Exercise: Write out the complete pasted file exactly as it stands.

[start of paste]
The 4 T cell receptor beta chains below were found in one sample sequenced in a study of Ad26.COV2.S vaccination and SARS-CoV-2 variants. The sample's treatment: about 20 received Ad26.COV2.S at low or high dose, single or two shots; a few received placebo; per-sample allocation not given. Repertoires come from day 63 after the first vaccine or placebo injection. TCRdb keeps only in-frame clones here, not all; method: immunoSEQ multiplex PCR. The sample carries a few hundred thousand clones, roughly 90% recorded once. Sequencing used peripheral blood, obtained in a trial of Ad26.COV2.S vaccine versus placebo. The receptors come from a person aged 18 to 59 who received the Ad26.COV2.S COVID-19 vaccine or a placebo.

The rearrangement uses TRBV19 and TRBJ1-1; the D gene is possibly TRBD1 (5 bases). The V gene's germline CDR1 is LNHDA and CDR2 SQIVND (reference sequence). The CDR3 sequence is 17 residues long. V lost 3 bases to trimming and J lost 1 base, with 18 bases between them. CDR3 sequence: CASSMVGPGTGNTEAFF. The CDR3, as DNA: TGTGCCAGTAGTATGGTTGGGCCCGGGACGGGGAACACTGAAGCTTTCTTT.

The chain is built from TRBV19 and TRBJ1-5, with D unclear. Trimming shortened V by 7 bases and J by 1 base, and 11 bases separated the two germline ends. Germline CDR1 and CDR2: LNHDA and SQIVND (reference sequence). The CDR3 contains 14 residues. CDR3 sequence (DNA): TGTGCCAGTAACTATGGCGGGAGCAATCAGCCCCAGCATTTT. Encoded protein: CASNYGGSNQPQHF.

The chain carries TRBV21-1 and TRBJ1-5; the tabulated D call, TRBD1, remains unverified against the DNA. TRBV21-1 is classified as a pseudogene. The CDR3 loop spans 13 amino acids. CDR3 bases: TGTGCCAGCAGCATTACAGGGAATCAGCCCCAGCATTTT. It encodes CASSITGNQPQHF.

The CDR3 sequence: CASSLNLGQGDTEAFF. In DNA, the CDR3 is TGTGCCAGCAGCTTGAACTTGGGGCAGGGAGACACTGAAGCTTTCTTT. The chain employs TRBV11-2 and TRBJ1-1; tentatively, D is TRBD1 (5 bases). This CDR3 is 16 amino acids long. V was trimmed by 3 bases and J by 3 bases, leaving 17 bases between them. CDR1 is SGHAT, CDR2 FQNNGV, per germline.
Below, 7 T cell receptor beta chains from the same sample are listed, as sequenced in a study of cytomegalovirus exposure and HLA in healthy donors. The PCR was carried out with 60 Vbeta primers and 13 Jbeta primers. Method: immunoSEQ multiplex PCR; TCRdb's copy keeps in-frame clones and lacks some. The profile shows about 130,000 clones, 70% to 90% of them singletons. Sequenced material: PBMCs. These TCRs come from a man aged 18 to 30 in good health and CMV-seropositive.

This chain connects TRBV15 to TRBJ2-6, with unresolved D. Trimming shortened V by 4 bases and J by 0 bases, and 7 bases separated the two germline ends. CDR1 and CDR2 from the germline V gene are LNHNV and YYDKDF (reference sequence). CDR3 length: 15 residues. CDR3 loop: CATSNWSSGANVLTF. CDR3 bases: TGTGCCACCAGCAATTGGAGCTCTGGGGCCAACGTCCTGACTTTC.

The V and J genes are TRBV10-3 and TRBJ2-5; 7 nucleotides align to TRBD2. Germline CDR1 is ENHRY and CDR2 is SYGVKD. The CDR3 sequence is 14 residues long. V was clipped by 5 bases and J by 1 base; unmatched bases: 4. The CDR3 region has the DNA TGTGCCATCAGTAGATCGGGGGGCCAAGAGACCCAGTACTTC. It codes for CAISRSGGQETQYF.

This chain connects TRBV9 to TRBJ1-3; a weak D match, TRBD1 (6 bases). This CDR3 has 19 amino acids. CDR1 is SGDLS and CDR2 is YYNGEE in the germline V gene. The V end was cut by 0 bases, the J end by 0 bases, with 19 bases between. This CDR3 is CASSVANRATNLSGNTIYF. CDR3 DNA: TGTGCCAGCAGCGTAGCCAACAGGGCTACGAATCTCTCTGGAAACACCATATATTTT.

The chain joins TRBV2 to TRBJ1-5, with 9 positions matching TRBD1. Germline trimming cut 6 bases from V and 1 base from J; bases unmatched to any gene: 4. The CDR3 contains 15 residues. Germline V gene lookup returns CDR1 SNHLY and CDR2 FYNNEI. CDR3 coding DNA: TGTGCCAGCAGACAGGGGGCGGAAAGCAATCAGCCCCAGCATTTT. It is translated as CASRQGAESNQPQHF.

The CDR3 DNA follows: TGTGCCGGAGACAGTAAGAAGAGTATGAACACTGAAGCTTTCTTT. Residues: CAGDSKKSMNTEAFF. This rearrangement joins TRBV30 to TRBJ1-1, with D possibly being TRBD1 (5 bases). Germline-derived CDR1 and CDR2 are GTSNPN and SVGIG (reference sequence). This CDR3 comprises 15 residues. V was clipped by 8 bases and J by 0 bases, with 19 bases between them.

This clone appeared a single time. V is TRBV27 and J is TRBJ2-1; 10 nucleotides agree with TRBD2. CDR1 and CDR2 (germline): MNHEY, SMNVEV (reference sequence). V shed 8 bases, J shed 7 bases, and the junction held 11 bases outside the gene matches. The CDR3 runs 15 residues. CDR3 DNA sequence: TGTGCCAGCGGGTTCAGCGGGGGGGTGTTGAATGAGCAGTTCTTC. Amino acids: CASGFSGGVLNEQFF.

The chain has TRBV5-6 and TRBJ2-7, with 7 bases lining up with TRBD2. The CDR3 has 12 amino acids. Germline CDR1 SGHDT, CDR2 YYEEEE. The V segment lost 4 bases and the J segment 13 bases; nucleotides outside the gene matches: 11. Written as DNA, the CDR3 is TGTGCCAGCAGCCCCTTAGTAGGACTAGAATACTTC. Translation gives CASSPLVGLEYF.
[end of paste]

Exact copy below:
The 4 T cell receptor beta chains below were found in one sample sequenced in a study of Ad26.COV2.S vaccination and SARS-CoV-2 variants. The sample's treatment: about 20 received Ad26.COV2.S at low or high dose, single or two shots; a few received placebo; per-sample allocation not given. Repertoires come from day 63 after the first vaccine or placebo injection. TCRdb keeps only in-frame clones here, not all; method: immunoSEQ multiplex PCR. The sample carries a few hundred thousand clones, roughly 90% recorded once. Sequencing used peripheral blood, obtained in a trial of Ad26.COV2.S vaccine versus placebo. The receptors come from a person aged 18 to 59 who received the Ad26.COV2.S COVID-19 vaccine or a placebo.

The rearrangement uses TRBV19 and TRBJ1-1; the D gene is possibly TRBD1 (5 bases). The V gene's germline CDR1 is LNHDA and CDR2 SQIVND (reference sequence). The CDR3 sequence is 17 residues long. V lost 3 bases to trimming and J lost 1 base, with 18 bases between them. CDR3 sequence: CASSMVGPGTGNTEAFF. The CDR3, as DNA: TGTGCCAGTAGTATGGTTGGGCCCGGGACGGGGAACACTGAAGCTTTCTTT.

The chain is built from TRBV19 and TRBJ1-5, with D unclear. Trimming shortened V by 7 bases and J by 1 base, and 11 bases separated the two germline ends. Germline CDR1 and CDR2: LNHDA and SQIVND (reference sequence). The CDR3 contains 14 residues. CDR3 sequence (DNA): TGTGCCAGTAACTATGGCGGGAGCAATCAGCCCCAGCATTTT. Encoded protein: CASNYGGSNQPQHF.

The chain carries TRBV21-1 and TRBJ1-5; the tabulated D call, TRBD1, remains unverified against the DNA. TRBV21-1 is classified as a pseudogene. The CDR3 loop spans 13 amino acids. CDR3 bases: TGTGCCAGCAGCATTACAGGGAATCAGCCCCAGCATTTT. It encodes CASSITGNQPQHF.

The CDR3 sequence: CASSLNLGQGDTEAFF. In DNA, the CDR3 is TGTGCCAGCAGCTTGAACTTGGGGCAGGGAGACACTGAAGCTTTCTTT. The chain employs TRBV11-2 and TRBJ1-1; tentatively, D is TRBD1 (5 bases). This CDR3 is 16 amino acids long. V was trimmed by 3 bases and J by 3 bases, leaving 17 bases between them. CDR1 is SGHAT, CDR2 FQNNGV, per germline.
Below, 7 T cell receptor beta chains from the same sample are listed, as sequenced in a study of cytomegalovirus exposure and HLA in healthy donors. The PCR was carried out with 60 Vbeta primers and 13 Jbeta primers. Method: immunoSEQ multiplex PCR; TCRdb's copy keeps in-frame clones and lacks some. The profile shows about 130,000 clones, 70% to 90% of them singletons. Sequenced material: PBMCs. These TCRs come from a man aged 18 to 30 in good health and CMV-seropositive.

This chain connects TRBV15 to TRBJ2-6, with unresolved D. Trimming shortened V by 4 bases and J by 0 bases, and 7 bases separated the two germline ends. CDR1 and CDR2 from the germline V gene are LNHNV and YYDKDF (reference sequence). CDR3 length: 15 residues. CDR3 loop: CATSNWSSGANVLTF. CDR3 bases: TGTGCCACCAGCAATTGGAGCTCTGGGGCCAACGTCCTGACTTTC.

The V and J genes are TRBV10-3 and TRBJ2-5; 7 nucleotides align to TRBD2. Germline CDR1 is ENHRY and CDR2 is SYGVKD. The CDR3 sequence is 14 residues long. V was clipped by 5 bases and J by 1 base; unmatched bases: 4. The CDR3 region has the DNA TGTGCCATCAGTAGATCGGGGGGCCAAGAGACCCAGTACTTC. It codes for CAISRSGGQETQYF.

This chain connects TRBV9 to TRBJ1-3; a weak D match, TRBD1 (6 bases). This CDR3 has 19 amino acids. CDR1 is SGDLS and CDR2 is YYNGEE in the germline V gene. The V end was cut by 0 bases, the J end by 0 bases, with 19 bases between. This CDR3 is CASSVANRATNLSGNTIYF. CDR3 DNA: TGTGCCAGCAGCGTAGCCAACAGGGCTACGAATCTCTCTGGAAACACCATATATTTT.

The chain joins TRBV2 to TRBJ1-5, with 9 positions matching TRBD1. Germline trimming cut 6 bases from V and 1 base from J; bases unmatched to any gene: 4. The CDR3 contains 15 residues. Germline V gene lookup returns CDR1 SNHLY and CDR2 FYNNEI. CDR3 coding DNA: TGTGCCAGCAGACAGGGGGCGGAAAGCAATCAGCCCCAGCATTTT. It is translated as CASRQGAESNQPQHF.

The CDR3 DNA follows: TGTGCCGGAGACAGTAAGAAGAGTATGAACACTGAAGCTTTCTTT. Residues: CAGDSKKSMNTEAFF. This rearrangement joins TRBV30 to TRBJ1-1, with D possibly being TRBD1 (5 bases). Germline-derived CDR1 and CDR2 are GTSNPN and SVGIG (reference sequence). This CDR3 comprises 15 residues. V was clipped by 8 bases and J by 0 bases, with 19 bases between them.

This clone appeared a single time. V is TRBV27 and J is TRBJ2-1; 10 nucleotides agree with TRBD2. CDR1 and CDR2 (germline): MNHEY, SMNVEV (reference sequence). V shed 8 bases, J shed 7 bases, and the junction held 11 bases outside the gene matches. The CDR3 runs 15 residues. CDR3 DNA sequence: TGTGCCAGCGGGTTCAGCGGGGGGGTGTTGAATGAGCAGTTCTTC. Amino acids: CASGFSGGVLNEQFF.

The chain has TRBV5-6 and TRBJ2-7, with 7 bases lining up with TRBD2. The CDR3 has 12 amino acids. Germline CDR1 SGHDT, CDR2 YYEEEE. The V segment lost 4 bases and the J segment 13 bases; nucleotides outside the gene matches: 11. Written as DNA, the CDR3 is TGTGCCAGCAGCCCCTTAGTAGGACTAGAATACTTC. Translation gives CASSPLVGLEYF.